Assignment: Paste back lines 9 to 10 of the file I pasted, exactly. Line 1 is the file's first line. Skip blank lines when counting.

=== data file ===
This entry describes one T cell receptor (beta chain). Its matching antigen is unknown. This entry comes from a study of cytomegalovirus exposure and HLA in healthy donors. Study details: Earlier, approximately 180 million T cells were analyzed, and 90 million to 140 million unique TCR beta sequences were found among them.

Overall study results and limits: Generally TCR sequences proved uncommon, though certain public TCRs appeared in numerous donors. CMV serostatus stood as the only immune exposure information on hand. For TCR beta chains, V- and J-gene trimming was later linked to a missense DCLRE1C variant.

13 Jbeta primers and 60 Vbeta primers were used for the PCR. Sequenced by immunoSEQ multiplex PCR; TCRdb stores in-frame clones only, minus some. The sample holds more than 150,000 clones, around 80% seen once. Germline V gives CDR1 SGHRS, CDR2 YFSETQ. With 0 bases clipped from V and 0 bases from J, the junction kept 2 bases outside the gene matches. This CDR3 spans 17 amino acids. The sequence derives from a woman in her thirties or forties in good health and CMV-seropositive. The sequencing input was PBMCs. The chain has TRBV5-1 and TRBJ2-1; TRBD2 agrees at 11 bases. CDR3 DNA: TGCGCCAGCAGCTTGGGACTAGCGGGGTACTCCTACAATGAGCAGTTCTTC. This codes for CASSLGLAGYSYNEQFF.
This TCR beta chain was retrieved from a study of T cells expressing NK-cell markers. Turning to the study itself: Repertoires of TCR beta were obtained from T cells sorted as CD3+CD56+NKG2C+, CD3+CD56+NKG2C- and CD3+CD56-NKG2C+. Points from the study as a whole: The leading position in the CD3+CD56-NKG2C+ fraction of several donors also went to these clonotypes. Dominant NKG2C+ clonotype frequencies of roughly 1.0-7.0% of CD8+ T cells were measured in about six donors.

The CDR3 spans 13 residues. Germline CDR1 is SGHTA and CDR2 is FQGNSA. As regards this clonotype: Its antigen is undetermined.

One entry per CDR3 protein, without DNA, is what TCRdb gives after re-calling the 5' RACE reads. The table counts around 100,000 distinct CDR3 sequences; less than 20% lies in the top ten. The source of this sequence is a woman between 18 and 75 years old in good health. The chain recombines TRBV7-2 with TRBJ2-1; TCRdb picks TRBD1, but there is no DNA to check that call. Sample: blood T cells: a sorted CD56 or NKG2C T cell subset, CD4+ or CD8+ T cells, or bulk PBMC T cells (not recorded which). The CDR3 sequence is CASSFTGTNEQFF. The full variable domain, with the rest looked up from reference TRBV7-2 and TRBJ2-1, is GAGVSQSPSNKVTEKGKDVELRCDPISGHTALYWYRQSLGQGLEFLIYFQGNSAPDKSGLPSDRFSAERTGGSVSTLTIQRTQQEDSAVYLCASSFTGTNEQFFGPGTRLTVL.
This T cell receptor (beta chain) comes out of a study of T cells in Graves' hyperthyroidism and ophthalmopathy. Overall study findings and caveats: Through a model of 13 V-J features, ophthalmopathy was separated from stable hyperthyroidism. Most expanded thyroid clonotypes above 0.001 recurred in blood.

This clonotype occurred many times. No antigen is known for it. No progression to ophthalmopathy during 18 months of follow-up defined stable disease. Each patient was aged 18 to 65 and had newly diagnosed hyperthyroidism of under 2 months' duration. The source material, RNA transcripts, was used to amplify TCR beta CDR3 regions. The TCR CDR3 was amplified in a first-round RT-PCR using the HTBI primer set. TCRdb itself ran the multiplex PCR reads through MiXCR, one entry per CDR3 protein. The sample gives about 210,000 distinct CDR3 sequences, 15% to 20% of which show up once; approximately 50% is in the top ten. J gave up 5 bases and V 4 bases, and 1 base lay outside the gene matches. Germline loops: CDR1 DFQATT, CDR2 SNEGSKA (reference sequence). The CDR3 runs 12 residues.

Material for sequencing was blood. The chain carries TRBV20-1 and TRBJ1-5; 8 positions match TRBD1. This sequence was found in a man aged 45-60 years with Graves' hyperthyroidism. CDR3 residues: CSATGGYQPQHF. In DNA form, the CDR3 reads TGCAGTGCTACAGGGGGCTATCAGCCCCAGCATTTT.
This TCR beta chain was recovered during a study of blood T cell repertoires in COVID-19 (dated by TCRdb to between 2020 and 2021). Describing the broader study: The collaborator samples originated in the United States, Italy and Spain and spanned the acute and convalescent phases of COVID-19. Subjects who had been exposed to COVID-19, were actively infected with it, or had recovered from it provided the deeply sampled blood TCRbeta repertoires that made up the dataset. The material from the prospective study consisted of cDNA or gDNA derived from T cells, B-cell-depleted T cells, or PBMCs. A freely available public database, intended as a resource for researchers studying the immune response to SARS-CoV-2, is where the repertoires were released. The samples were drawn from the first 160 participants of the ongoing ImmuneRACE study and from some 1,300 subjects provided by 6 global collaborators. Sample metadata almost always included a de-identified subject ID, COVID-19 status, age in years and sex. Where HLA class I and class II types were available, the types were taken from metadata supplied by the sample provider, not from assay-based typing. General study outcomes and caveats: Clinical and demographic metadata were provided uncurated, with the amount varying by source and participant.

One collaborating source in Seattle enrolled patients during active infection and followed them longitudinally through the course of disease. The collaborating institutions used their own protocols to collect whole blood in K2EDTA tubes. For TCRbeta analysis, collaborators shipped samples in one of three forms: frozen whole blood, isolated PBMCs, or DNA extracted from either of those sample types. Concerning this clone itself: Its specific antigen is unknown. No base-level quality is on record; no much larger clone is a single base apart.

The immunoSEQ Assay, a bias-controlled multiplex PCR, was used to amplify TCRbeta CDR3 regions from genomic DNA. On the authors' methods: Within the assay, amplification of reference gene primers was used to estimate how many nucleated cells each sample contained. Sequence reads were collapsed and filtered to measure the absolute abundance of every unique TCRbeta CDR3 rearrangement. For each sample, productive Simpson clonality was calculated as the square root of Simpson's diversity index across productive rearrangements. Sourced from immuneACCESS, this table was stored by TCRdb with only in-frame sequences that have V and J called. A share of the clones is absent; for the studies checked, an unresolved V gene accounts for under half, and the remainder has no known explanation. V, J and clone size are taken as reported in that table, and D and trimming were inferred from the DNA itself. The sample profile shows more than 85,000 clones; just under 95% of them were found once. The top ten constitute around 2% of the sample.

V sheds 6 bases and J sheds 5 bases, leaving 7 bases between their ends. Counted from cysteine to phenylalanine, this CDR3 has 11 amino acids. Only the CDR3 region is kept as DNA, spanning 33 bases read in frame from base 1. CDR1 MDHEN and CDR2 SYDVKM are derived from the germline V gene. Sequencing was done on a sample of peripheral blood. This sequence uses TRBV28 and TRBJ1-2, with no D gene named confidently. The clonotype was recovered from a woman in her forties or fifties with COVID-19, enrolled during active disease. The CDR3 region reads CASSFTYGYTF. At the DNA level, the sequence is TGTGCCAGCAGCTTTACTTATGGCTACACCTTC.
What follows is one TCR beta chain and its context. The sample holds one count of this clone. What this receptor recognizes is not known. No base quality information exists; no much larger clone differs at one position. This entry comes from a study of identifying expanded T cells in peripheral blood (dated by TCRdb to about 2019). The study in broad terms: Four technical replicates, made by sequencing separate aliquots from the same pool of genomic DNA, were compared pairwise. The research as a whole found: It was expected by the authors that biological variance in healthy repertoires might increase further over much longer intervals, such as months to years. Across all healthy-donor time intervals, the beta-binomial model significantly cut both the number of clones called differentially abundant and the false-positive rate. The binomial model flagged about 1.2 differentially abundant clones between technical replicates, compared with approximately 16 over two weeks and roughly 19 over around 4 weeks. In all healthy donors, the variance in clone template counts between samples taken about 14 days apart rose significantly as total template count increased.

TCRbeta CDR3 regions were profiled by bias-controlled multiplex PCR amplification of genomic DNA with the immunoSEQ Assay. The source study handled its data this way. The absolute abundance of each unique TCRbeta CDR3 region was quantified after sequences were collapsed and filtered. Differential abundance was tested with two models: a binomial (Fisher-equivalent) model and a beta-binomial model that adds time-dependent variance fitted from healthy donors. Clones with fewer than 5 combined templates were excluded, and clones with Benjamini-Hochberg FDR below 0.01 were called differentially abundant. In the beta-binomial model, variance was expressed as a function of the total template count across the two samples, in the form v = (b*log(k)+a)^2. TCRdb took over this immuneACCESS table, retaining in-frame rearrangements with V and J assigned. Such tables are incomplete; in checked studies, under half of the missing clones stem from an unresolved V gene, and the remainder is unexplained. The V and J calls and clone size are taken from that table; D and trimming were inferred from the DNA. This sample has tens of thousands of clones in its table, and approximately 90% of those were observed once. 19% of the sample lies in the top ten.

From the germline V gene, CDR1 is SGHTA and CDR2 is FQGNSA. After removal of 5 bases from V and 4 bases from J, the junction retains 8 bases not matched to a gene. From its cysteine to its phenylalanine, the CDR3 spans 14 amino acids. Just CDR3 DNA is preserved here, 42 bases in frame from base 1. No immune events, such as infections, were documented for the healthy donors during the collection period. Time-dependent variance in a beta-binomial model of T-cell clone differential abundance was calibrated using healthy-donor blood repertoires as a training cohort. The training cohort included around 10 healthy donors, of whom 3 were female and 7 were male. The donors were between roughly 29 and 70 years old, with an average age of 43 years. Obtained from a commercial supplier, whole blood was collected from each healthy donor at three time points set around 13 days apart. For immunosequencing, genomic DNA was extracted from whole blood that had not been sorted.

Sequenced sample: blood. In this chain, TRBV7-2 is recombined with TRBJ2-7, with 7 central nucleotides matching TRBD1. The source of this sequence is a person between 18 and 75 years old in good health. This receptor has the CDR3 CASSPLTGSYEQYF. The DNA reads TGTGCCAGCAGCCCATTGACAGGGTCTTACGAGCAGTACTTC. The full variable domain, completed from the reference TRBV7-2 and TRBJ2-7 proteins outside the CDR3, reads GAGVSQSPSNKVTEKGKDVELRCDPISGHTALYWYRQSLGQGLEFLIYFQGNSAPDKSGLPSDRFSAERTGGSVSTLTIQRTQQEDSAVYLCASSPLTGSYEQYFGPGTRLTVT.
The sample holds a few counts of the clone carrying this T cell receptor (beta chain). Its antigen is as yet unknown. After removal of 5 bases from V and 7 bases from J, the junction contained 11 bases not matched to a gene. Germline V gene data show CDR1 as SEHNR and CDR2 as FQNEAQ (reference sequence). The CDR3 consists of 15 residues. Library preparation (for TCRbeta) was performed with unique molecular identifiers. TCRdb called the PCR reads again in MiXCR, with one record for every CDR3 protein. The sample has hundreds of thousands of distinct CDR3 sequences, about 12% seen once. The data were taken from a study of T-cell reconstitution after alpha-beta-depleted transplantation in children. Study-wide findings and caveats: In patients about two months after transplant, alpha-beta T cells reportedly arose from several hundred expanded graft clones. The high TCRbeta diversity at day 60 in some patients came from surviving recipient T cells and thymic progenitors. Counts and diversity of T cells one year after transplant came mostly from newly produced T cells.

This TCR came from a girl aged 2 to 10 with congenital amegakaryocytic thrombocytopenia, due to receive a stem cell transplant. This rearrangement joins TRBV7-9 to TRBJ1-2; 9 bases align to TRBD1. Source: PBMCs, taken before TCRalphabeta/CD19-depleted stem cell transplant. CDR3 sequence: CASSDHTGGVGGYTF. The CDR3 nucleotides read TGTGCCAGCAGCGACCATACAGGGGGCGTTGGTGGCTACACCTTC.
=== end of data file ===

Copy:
Material for sequencing was blood. The chain carries TRBV20-1 and TRBJ1-5; 8 positions match TRBD1. This sequence was found in a man aged 45-60 years with Graves' hyperthyroidism. CDR3 residues: CSATGGYQPQHF. In DNA form, the CDR3 reads TGCAGTGCTACAGGGGGCTATCAGCCCCAGCATTTT.
This TCR beta chain was recovered during a study of blood T cell repertoires in COVID-19 (dated by TCRdb to between 2020 and 2021). Describing the broader study: The collaborator samples originated in the United States, Italy and Spain and spanned the acute and convalescent phases of COVID-19. Subjects who had been exposed to COVID-19, were actively infected with it, or had recovered from it provided the deeply sampled blood TCRbeta repertoires that made up the dataset. The material from the prospective study consisted of cDNA or gDNA derived from T cells, B-cell-depleted T cells, or PBMCs. A freely available public database, intended as a resource for researchers studying the immune response to SARS-CoV-2, is where the repertoires were released. The samples were drawn from the first 160 participants of the ongoing ImmuneRACE study and from some 1,300 subjects provided by 6 global collaborators. Sample metadata almost always included a de-identified subject ID, COVID-19 status, age in years and sex. Where HLA class I and class II types were available, the types were taken from metadata supplied by the sample provider, not from assay-based typing. General study outcomes and caveats: Clinical and demographic metadata were provided uncurated, with the amount varying by source and participant.